Thousands waiting to move home
As Christie Administration delays
Data obtained from the Christie Administration reveals that only $283 million out of $1.16 billion dollars has been distributed to homeowners and renters for disaster relief. New Jersey received the $1.16 billion dollars last spring specifically for housing programs under the Community Development Block Grant-Disaster Relief (CDBG-DR) but to date, only 24 percent of those funds have made their way to Sandy victims.
A November 12, 2013 Star-Ledger article reports that the State’s Department of Community Affairs countered that 34% of the funds have actually been spent. According to the article, “It was the first time the state put a comprehensive number to the total amount of housing assistance released since Sandy.”
In reviewing the data, Fair Share Housing Center and the Housing and Community Development Network of New Jersey found that of the $780 million set aside for homeowners, only $117 million or 15 percent has been distributed. Of the $330 million allocated for renter programs, $158 million or 48 percent has been disbursed.
A breakdown of CDBG-DR housing program allocations versus payments as provided by DCA underscores the underspending although their numbers were at 33%.
The Christie Administration has pointed to the United States Department for Housing and Urban Development (HUD) for the delay, but the Action Plan and related regulations were approved by HUD months ago. Elected officials and housing advocates say they do not understand why the money is not getting to the people who need it.
The Honorable U.S. Representative Bill Pascrell (D-NJ-09) voiced frustrations over delays from both federal and state levels of government. Pascrell said,
“It’s been over a year since Hurricane Sandy devastated the Northeast, yet there are still thousands of families in New Jersey without homes. I fought alongside my colleagues in Congress for more than three months to ensure victims had the resources they needed to get their lives back together, in spite of the hypocrites that voted against Sandy aid yet support disaster funding in their own states. Now we find out that less than a quarter of the CDBG-DR funds allocated for housing programs have been awarded by the State of New Jersey as families struggle to rebuild. It’s time for the State to make a more concerted effort to get the funds to families that desperately need them.”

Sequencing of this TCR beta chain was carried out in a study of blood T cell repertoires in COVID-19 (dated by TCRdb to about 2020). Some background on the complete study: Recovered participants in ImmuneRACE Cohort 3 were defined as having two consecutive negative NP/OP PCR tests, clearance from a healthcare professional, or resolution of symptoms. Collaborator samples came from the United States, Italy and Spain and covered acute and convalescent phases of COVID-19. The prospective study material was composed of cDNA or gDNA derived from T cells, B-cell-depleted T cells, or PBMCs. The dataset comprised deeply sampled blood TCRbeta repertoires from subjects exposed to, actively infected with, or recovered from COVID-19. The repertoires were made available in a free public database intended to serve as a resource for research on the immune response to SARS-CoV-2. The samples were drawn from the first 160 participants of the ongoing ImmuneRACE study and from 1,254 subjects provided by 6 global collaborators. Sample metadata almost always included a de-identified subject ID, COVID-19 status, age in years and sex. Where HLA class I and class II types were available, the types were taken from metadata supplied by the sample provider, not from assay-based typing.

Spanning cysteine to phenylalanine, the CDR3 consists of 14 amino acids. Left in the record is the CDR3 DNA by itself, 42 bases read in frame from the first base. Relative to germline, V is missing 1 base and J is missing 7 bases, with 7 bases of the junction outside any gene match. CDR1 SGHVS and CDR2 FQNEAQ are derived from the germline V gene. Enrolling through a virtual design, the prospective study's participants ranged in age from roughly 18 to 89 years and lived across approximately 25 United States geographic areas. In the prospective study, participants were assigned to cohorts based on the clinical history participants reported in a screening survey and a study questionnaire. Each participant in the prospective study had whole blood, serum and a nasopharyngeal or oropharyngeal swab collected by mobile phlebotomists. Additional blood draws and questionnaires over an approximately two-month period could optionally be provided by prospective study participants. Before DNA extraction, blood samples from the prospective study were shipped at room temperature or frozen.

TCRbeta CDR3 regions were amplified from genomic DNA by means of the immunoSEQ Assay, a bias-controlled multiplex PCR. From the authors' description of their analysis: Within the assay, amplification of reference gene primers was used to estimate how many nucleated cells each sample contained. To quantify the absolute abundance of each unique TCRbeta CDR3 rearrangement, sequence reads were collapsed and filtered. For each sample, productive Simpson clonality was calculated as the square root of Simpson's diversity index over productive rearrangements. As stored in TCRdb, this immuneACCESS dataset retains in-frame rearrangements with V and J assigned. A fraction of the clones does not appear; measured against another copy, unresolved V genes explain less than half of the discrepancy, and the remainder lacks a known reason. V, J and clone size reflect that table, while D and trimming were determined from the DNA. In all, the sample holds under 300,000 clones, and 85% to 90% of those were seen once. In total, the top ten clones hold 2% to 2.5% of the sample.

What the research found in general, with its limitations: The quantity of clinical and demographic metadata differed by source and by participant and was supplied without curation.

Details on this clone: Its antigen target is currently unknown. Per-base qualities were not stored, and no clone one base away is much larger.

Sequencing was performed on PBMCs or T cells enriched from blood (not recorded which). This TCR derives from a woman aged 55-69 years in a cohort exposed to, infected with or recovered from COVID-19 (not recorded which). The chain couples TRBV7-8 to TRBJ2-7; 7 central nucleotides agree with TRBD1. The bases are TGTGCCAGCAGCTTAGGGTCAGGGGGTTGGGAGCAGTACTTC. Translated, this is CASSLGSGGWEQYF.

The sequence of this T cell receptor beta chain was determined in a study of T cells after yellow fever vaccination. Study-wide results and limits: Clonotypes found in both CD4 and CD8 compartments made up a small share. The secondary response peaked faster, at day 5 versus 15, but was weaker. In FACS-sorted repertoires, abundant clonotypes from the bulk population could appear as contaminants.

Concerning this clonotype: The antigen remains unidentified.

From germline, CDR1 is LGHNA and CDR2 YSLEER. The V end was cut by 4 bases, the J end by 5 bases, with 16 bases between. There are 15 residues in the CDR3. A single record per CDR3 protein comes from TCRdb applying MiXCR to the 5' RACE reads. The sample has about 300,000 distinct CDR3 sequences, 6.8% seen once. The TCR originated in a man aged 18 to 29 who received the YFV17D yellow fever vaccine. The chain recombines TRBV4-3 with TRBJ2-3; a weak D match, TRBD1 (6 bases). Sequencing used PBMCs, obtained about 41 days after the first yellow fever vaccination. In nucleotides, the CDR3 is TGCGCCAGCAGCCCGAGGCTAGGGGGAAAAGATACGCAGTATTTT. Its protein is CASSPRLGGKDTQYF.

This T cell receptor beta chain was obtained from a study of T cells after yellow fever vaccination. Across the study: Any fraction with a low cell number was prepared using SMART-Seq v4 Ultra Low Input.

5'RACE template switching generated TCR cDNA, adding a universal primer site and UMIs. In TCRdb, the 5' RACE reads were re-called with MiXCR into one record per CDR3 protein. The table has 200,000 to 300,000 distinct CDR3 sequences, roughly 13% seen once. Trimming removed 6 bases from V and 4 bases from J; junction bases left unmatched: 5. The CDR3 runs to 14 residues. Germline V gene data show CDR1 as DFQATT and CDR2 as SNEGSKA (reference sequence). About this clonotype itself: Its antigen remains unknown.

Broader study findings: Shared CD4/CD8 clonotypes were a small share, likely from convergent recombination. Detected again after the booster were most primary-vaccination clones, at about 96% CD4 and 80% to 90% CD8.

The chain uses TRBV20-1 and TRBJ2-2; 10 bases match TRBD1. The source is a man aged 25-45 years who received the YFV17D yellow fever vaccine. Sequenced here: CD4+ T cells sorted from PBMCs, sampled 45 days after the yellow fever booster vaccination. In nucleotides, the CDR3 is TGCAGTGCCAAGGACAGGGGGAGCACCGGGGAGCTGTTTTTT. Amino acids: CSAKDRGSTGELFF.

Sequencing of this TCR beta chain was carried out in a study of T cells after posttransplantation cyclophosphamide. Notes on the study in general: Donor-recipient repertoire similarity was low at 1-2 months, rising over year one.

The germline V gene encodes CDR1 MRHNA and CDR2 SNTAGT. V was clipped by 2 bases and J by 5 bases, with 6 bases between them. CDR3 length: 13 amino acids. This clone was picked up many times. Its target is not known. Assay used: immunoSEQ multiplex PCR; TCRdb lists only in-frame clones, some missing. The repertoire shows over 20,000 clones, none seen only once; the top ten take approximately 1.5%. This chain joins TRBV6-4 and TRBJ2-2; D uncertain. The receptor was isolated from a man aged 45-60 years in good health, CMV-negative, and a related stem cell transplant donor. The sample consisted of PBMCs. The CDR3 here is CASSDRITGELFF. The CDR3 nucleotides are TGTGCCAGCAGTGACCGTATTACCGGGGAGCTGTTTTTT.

Staci Berger, executive director of the Housing and Community Development Network of New Jersey, explained that member organizations continue to hear from individuals who have been approved for funds but have no idea when they will receive them. Berger said,
“Too many of our neighbors are still couch surfing or struggling to live in homes that need to be repaired. They deserve better. The money has been allocated through programs that had prior approval from the federal government. We don’t understand why the Christie Administration is not releasing the funds.”
Adam Gordon, staff attorney for Fair Share Housing Center explained that the below information was obtained as part of litigation proceedings his organization brought against the Christie Administration in response to the administration’s lack of transparency regarding its use of federal funds provided for Sandy relief efforts. Gordon stated,
“We have been concerned from the outset about relief funds being distributed fairly. Unfortunately, the Christie Administration did not respond to our request for information explaining the rules for who gets funds and who does not. After 45 days, we brought the lawsuit, because we simply could not explain to those forced from their homes why they should continue to wait for this very basic information.”
In a November 12, 2013 article, The New York Times reported that, “.. . Housing groups argue that Mr. Christie, who fought a public battle with Republicans in Congress to get the money in the first place, has not done enough to explain the delays to residents. He declined invitations to have administration officials speak at several legislative hearings on storm recovery over the last three months.”
Click here for the Star-Ledger article.
Click here for the Times article.